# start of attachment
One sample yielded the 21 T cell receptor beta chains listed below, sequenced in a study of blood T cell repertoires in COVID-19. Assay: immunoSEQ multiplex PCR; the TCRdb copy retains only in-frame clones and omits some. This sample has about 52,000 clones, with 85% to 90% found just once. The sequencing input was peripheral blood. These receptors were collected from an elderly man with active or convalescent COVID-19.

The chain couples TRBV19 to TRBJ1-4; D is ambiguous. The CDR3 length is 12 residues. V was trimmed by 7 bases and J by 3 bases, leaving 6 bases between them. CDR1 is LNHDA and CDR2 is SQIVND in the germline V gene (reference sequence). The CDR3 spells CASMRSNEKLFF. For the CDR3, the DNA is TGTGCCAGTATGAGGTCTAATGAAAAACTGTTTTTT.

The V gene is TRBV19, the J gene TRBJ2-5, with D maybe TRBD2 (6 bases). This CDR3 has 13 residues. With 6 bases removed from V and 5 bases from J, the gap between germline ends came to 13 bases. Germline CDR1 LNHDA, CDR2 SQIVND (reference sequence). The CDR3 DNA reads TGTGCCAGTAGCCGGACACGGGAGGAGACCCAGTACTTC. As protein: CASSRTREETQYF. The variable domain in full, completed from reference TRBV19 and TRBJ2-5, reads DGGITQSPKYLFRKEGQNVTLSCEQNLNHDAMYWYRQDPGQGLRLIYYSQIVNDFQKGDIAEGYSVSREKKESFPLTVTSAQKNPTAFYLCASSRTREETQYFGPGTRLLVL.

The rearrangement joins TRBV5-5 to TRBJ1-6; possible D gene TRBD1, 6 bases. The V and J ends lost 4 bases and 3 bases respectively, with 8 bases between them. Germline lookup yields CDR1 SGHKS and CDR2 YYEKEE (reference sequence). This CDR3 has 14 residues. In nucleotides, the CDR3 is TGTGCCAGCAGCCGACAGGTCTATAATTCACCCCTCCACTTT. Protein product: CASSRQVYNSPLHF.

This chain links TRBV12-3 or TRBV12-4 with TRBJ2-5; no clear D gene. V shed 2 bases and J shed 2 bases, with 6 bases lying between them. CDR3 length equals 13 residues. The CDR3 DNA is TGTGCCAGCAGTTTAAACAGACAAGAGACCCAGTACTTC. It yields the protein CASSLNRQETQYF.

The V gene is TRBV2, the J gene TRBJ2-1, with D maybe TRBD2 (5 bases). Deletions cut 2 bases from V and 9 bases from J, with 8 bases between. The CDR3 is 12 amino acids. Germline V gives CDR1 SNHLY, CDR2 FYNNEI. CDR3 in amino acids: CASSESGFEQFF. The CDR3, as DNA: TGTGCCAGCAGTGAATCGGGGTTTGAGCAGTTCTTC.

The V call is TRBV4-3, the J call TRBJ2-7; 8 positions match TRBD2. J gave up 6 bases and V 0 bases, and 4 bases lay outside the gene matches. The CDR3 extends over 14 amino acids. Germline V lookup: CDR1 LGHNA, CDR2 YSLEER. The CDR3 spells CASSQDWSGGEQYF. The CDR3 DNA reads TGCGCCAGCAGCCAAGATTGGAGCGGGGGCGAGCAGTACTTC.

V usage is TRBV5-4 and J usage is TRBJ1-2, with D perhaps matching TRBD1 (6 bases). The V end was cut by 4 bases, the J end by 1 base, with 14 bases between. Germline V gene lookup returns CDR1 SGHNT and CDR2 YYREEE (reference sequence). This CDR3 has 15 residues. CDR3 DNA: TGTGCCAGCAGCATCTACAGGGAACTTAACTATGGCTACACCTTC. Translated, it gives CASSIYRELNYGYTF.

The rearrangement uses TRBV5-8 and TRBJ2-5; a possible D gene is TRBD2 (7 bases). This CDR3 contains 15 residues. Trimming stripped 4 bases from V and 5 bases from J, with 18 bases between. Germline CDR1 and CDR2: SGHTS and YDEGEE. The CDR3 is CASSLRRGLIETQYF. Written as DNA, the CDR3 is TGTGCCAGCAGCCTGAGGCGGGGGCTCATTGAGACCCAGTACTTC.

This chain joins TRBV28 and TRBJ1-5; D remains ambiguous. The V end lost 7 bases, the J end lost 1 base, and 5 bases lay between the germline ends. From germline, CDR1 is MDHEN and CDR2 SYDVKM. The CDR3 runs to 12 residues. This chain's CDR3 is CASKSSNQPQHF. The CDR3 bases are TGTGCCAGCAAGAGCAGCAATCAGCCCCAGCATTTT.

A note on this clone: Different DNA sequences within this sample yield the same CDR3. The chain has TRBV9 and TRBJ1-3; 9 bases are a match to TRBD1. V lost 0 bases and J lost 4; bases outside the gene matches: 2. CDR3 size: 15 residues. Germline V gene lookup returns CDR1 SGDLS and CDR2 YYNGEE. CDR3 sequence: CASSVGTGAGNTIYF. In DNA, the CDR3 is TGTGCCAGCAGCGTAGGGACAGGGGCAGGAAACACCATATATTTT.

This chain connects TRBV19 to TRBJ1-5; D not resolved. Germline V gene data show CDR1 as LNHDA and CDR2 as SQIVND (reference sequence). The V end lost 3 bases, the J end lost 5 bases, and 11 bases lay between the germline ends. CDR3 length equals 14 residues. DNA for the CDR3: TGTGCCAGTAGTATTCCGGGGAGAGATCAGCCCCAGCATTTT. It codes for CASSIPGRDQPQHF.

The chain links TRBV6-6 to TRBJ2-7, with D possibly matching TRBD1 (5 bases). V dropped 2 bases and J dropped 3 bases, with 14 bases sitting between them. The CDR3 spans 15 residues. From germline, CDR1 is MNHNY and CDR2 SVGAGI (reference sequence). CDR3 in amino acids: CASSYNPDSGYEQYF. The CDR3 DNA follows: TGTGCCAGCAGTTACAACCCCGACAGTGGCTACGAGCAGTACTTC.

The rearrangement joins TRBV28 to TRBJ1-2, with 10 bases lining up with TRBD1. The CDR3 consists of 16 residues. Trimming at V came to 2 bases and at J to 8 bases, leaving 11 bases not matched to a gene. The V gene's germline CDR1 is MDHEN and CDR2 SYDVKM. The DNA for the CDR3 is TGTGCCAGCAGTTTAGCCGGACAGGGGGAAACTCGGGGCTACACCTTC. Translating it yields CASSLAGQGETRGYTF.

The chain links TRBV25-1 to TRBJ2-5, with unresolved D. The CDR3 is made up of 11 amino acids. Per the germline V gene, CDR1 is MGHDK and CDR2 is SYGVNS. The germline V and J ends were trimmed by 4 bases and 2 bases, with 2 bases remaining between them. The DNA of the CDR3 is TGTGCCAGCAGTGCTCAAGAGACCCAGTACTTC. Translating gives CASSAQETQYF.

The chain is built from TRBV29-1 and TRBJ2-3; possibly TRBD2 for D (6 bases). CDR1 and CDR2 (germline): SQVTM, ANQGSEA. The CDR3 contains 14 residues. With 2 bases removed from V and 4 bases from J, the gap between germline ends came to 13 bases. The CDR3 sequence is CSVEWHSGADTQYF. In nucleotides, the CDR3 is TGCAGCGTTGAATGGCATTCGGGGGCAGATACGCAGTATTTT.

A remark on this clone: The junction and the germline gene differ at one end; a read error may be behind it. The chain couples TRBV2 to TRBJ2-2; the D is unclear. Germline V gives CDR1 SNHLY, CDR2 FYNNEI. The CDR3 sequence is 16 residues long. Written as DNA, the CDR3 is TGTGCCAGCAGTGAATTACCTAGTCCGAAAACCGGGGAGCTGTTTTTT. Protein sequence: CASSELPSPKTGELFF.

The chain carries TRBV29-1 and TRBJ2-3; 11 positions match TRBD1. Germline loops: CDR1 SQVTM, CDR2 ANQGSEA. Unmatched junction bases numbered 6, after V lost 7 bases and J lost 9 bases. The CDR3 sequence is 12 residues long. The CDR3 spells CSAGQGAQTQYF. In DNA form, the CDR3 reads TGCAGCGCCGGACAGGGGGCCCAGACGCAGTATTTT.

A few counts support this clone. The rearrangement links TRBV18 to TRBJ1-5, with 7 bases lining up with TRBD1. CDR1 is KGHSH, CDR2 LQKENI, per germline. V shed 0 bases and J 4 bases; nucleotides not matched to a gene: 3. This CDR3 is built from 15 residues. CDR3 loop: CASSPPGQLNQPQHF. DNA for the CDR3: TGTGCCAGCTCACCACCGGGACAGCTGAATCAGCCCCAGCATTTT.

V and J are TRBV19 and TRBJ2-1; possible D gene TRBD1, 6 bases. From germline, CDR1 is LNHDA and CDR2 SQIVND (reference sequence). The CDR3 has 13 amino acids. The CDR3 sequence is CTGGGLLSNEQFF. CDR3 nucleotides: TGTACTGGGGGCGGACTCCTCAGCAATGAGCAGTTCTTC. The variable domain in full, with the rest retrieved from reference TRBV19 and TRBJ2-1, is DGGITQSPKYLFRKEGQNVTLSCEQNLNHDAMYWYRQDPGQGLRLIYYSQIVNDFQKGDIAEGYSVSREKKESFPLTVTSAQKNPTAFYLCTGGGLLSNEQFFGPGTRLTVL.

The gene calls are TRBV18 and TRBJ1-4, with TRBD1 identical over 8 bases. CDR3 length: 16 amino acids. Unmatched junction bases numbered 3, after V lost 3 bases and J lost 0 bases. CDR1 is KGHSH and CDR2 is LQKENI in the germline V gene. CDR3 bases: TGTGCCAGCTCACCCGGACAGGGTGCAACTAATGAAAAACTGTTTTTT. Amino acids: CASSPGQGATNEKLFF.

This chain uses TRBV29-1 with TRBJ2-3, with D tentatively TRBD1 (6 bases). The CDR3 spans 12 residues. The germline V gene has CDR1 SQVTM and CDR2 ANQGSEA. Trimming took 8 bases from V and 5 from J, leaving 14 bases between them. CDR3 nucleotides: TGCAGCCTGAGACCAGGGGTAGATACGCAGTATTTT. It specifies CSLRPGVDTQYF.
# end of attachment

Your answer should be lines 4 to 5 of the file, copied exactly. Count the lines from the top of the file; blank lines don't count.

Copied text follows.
The rearrangement joins TRBV5-5 to TRBJ1-6; possible D gene TRBD1, 6 bases. The V and J ends lost 4 bases and 3 bases respectively, with 8 bases between them. Germline lookup yields CDR1 SGHKS and CDR2 YYEKEE (reference sequence). This CDR3 has 14 residues. In nucleotides, the CDR3 is TGTGCCAGCAGCCGACAGGTCTATAATTCACCCCTCCACTTT. Protein product: CASSRQVYNSPLHF.

This chain links TRBV12-3 or TRBV12-4 with TRBJ2-5; no clear D gene. V shed 2 bases and J shed 2 bases, with 6 bases lying between them. CDR3 length equals 13 residues. The CDR3 DNA is TGTGCCAGCAGTTTAAACAGACAAGAGACCCAGTACTTC. It yields the protein CASSLNRQETQYF.